—forecastable, adj. —forecaster, n. /fawr"kast', -kahst', fohr"-/, v., forecast or forecasted, forecasting, n. v.t. 1. to predict (a future condition or occurrence); ...
forecastable
See forecast. * * *
forecaster
See forecastable. * * *
forecastle
/fohk"seuhl, fawr"kas'euhl, -kah'seuhl, fohr"-/, n. Naut. 1. a superstructure at or immediately aft of the bow of a vessel, used as a shelter for stores, machinery, etc., or as ...
forecastle deck
Naut. a partial weather deck on top of a forecastle superstructure; topgallant forecastle. [1850-55] * * *
forecastle head
Naut. 1. the extreme fore part of a forecastle superstructure. 2. the extreme fore part of the main weather deck of a vessel that has no forecastle superstructure. * * *
forecheck
forecheck [fôr′chek΄] vt. Hockey to check (an opponent) in the area around the opponent's goal, usually in an effort to prevent an offensive play from developing: cf. ...
forechoir
/fawr"kwuyeur', fohr"-/, n. antechoir. [FORE- + CHOIR] * * *
forecited
/fawr"suy'tid, fohr"-/, adj. previously cited. [1570-80; FORE- + CITED] * * *
foreclosable
See foreclose. * * *
foreclose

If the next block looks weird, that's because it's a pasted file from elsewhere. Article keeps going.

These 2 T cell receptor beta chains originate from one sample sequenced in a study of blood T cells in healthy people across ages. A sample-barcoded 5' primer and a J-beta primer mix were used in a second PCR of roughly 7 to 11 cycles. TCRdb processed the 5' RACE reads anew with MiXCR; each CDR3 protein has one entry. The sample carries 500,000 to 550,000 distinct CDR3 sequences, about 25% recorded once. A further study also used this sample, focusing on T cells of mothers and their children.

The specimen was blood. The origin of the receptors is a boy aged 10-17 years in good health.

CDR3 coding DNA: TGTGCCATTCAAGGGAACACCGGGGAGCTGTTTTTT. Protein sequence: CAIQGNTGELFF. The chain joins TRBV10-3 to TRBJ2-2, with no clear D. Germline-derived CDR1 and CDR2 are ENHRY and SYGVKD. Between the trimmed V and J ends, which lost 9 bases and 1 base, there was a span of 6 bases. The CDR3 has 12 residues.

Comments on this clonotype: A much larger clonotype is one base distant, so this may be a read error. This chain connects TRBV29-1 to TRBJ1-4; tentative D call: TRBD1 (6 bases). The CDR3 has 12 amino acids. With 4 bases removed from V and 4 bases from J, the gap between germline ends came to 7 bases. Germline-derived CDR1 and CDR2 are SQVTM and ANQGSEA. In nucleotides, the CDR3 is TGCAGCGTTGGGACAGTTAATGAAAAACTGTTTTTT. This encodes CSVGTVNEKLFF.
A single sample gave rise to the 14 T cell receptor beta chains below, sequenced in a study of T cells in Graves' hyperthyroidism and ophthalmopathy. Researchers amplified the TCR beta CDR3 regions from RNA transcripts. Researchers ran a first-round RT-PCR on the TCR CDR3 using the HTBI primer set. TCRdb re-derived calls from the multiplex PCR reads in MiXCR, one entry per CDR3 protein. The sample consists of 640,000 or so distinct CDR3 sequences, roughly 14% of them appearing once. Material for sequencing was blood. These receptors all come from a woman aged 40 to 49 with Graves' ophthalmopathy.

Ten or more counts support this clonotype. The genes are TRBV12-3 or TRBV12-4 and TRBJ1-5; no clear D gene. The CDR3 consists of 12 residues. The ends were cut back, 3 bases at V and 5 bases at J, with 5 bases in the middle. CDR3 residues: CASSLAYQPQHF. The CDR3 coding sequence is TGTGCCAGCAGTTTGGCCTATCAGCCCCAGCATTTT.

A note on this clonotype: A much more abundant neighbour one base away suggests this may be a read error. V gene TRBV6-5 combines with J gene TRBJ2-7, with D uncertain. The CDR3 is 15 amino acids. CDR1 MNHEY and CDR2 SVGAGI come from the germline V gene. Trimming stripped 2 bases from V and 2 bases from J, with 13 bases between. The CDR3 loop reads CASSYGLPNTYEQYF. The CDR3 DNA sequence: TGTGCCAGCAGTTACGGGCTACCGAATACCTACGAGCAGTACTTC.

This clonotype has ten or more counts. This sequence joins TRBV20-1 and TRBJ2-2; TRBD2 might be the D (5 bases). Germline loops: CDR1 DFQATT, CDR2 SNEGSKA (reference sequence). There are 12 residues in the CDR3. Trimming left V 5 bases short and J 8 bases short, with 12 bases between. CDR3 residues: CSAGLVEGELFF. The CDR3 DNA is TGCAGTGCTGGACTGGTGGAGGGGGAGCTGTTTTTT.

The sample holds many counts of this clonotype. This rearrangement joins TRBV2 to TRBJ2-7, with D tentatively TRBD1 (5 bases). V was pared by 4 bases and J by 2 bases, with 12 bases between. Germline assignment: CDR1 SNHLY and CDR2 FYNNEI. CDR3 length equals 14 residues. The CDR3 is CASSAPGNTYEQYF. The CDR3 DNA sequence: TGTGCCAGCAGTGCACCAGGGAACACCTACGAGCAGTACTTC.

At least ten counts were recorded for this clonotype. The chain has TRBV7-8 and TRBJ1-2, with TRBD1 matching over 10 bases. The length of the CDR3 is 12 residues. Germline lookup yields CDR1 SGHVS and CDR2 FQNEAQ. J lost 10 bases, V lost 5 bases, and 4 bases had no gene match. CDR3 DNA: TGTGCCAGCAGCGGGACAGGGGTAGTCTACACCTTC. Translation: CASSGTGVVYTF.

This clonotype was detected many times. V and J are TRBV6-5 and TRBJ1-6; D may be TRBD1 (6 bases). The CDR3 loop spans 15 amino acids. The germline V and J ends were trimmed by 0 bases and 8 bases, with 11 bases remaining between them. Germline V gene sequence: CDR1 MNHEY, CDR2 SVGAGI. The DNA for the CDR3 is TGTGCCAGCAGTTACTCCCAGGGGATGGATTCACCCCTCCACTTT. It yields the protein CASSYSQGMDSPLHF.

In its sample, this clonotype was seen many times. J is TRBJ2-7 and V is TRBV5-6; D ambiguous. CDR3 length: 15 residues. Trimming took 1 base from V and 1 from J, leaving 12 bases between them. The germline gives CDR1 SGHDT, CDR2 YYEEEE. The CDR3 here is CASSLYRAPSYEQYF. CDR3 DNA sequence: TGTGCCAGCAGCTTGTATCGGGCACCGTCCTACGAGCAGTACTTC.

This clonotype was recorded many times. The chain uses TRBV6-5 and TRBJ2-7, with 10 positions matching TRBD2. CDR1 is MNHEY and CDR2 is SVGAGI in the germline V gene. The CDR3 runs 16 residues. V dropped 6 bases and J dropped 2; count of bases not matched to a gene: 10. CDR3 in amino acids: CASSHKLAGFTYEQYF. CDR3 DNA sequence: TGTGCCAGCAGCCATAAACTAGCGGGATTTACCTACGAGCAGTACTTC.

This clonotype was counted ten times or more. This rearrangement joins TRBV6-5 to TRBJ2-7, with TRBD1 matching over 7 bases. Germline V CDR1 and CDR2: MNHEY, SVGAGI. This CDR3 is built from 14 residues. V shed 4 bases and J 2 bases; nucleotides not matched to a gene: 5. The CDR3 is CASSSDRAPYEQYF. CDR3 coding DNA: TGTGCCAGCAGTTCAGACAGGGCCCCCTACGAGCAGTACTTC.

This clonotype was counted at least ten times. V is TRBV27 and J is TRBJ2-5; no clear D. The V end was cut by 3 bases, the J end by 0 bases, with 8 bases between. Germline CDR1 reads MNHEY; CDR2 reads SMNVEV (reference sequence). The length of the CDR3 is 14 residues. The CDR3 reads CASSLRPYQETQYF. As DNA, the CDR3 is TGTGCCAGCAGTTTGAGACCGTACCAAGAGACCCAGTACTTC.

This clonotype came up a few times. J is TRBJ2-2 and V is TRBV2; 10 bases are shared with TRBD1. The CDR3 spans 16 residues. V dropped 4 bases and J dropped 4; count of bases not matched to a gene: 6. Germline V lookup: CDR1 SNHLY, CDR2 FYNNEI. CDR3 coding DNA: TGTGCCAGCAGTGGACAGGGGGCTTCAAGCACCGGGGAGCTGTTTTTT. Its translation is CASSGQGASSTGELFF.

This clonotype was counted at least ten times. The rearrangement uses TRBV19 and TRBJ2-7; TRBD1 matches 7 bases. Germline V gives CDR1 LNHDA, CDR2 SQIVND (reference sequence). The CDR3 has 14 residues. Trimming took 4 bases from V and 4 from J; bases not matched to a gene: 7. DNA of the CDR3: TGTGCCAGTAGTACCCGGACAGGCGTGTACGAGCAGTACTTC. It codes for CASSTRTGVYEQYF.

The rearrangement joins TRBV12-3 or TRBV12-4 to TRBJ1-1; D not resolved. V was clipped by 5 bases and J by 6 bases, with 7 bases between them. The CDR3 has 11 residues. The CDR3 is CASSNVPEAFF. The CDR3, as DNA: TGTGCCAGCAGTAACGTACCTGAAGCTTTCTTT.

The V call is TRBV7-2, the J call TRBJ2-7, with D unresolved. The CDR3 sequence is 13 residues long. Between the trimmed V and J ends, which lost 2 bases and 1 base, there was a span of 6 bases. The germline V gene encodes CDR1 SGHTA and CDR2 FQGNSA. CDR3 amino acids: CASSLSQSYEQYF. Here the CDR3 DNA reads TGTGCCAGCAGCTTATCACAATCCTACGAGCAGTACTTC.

—foreclosable, adj. /fawr klohz", fohr-/, v., foreclosed, foreclosing. v.t. 1. Law. a. to deprive (a mortgagor or pledgor) of the right to redeem his or her property, esp. on ...
foreclosure
/fawr kloh"zheuhr, fohr-/, n. Law. the act of foreclosing a mortgage or pledge. [1720-30; FORECLOSE + -URE] * * * Legal proceeding by which a borrower's rights to a mortgaged ...
foreconscious
/fawr"kon'sheuhs, fohr"-/, n. Psychol. the preconscious. [1920-25; FORE- + CONSCIOUS] * * *
forecourse
/fawr"kawrs', fohr"kohrs'/, n. the lowermost sail on a square-rigged foremast; a square foresail. See diag. under ship. [1620-30; FORE- + COURSE] * * *
forecourt
/fawr"kawrt', fohr"kohrt'/, n. 1. Tennis. the part of either half of a tennis court that lies between the net and the line that marks the inbounds limit of a service. Cf. ...
foredate
/fawr dayt", fohr-/, v.t., foredated, foredating. to antedate. [1855-60; FORE- + DATE1] * * *
foredeck
/fawr"dek', fohr"-/, n. Naut. the fore part of a weather deck, esp. between a bridge house or superstructure and a forecastle superstructure. [1555-65; FORE- + DECK1] * * *
foredeep
/fawr"deep', fohr"-/, n. Geol. an elongate sediment-filled sea-floor depression bordering an island arc or other orogenic belt. [1905-10; FORE- + DEEP] * * *
foredo
/fawr dooh", fohr-/, v.t., foredid, foredone, foredoing. fordo. * * *
foredone
/fawr dun", fohr-/, adj. fordone. * * *
foredoom
v. /fawr doohm", fohr-/; n. /fawr"doohm', fohr"-/, v.t. 1. to doom beforehand; destine. n. 2. Archaic. a doom ordained beforehand; destiny. [1555-65; FORE- + DOOM] * * *
foreface
/fawr"fays', fohr"-/, n. the area of the head that is in front of the eyes: applied esp. to four-legged mammals. [1535-45, for an earlier sense; FORE- + FACE] * * *
forefather